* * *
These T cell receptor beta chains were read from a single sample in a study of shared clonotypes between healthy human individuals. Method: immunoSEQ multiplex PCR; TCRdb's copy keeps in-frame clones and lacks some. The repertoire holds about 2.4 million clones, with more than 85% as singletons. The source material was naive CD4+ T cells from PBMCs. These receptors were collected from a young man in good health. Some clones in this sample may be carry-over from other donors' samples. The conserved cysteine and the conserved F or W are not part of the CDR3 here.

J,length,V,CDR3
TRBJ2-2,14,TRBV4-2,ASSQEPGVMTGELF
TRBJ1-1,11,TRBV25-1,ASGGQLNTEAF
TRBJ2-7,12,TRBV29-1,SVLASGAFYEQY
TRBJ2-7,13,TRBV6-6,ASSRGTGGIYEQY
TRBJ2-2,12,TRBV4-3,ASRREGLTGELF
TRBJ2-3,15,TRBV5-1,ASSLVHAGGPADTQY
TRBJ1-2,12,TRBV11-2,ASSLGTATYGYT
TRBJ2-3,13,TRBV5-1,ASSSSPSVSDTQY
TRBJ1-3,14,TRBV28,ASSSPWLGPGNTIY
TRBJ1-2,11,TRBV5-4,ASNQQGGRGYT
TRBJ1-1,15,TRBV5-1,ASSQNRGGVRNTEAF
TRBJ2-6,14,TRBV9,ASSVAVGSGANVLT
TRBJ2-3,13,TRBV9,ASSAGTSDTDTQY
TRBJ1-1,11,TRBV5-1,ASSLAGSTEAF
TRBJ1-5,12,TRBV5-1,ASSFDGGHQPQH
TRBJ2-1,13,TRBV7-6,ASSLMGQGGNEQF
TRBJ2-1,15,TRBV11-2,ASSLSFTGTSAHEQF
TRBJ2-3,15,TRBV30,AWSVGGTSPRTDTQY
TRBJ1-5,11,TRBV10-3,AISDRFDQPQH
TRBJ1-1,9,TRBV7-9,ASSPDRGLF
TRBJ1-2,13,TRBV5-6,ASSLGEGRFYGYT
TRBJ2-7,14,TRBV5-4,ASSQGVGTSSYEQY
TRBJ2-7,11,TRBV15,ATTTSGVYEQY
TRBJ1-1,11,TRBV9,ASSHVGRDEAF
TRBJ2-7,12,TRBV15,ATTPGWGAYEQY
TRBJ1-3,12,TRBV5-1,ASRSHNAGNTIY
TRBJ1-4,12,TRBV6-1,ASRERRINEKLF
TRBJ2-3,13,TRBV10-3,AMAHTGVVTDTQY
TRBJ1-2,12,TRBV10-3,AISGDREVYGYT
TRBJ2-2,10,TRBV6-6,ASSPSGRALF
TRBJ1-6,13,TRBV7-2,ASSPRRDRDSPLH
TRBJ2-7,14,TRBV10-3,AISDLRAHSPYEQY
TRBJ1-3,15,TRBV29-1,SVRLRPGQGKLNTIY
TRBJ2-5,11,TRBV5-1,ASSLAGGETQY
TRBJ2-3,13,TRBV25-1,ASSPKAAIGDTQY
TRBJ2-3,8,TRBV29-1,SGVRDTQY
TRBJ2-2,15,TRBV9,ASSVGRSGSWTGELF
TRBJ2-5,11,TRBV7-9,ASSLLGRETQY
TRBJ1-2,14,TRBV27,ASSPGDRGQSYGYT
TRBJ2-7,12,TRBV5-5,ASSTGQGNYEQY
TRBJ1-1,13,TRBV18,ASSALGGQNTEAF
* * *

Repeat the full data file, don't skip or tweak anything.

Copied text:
These T cell receptor beta chains were read from a single sample in a study of shared clonotypes between healthy human individuals. Method: immunoSEQ multiplex PCR; TCRdb's copy keeps in-frame clones and lacks some. The repertoire holds about 2.4 million clones, with more than 85% as singletons. The source material was naive CD4+ T cells from PBMCs. These receptors were collected from a young man in good health. Some clones in this sample may be carry-over from other donors' samples. The conserved cysteine and the conserved F or W are not part of the CDR3 here.

J,length,V,CDR3
TRBJ2-2,14,TRBV4-2,ASSQEPGVMTGELF
TRBJ1-1,11,TRBV25-1,ASGGQLNTEAF
TRBJ2-7,12,TRBV29-1,SVLASGAFYEQY
TRBJ2-7,13,TRBV6-6,ASSRGTGGIYEQY
TRBJ2-2,12,TRBV4-3,ASRREGLTGELF
TRBJ2-3,15,TRBV5-1,ASSLVHAGGPADTQY
TRBJ1-2,12,TRBV11-2,ASSLGTATYGYT
TRBJ2-3,13,TRBV5-1,ASSSSPSVSDTQY
TRBJ1-3,14,TRBV28,ASSSPWLGPGNTIY
TRBJ1-2,11,TRBV5-4,ASNQQGGRGYT
TRBJ1-1,15,TRBV5-1,ASSQNRGGVRNTEAF
TRBJ2-6,14,TRBV9,ASSVAVGSGANVLT
TRBJ2-3,13,TRBV9,ASSAGTSDTDTQY
TRBJ1-1,11,TRBV5-1,ASSLAGSTEAF
TRBJ1-5,12,TRBV5-1,ASSFDGGHQPQH
TRBJ2-1,13,TRBV7-6,ASSLMGQGGNEQF
TRBJ2-1,15,TRBV11-2,ASSLSFTGTSAHEQF
TRBJ2-3,15,TRBV30,AWSVGGTSPRTDTQY
TRBJ1-5,11,TRBV10-3,AISDRFDQPQH
TRBJ1-1,9,TRBV7-9,ASSPDRGLF
TRBJ1-2,13,TRBV5-6,ASSLGEGRFYGYT
TRBJ2-7,14,TRBV5-4,ASSQGVGTSSYEQY
TRBJ2-7,11,TRBV15,ATTTSGVYEQY
TRBJ1-1,11,TRBV9,ASSHVGRDEAF
TRBJ2-7,12,TRBV15,ATTPGWGAYEQY
TRBJ1-3,12,TRBV5-1,ASRSHNAGNTIY
TRBJ1-4,12,TRBV6-1,ASRERRINEKLF
TRBJ2-3,13,TRBV10-3,AMAHTGVVTDTQY
TRBJ1-2,12,TRBV10-3,AISGDREVYGYT
TRBJ2-2,10,TRBV6-6,ASSPSGRALF
TRBJ1-6,13,TRBV7-2,ASSPRRDRDSPLH
TRBJ2-7,14,TRBV10-3,AISDLRAHSPYEQY
TRBJ1-3,15,TRBV29-1,SVRLRPGQGKLNTIY
TRBJ2-5,11,TRBV5-1,ASSLAGGETQY
TRBJ2-3,13,TRBV25-1,ASSPKAAIGDTQY
TRBJ2-3,8,TRBV29-1,SGVRDTQY
TRBJ2-2,15,TRBV9,ASSVGRSGSWTGELF
TRBJ2-5,11,TRBV7-9,ASSLLGRETQY
TRBJ1-2,14,TRBV27,ASSPGDRGQSYGYT
TRBJ2-7,12,TRBV5-5,ASSTGQGNYEQY
TRBJ1-1,13,TRBV18,ASSALGGQNTEAF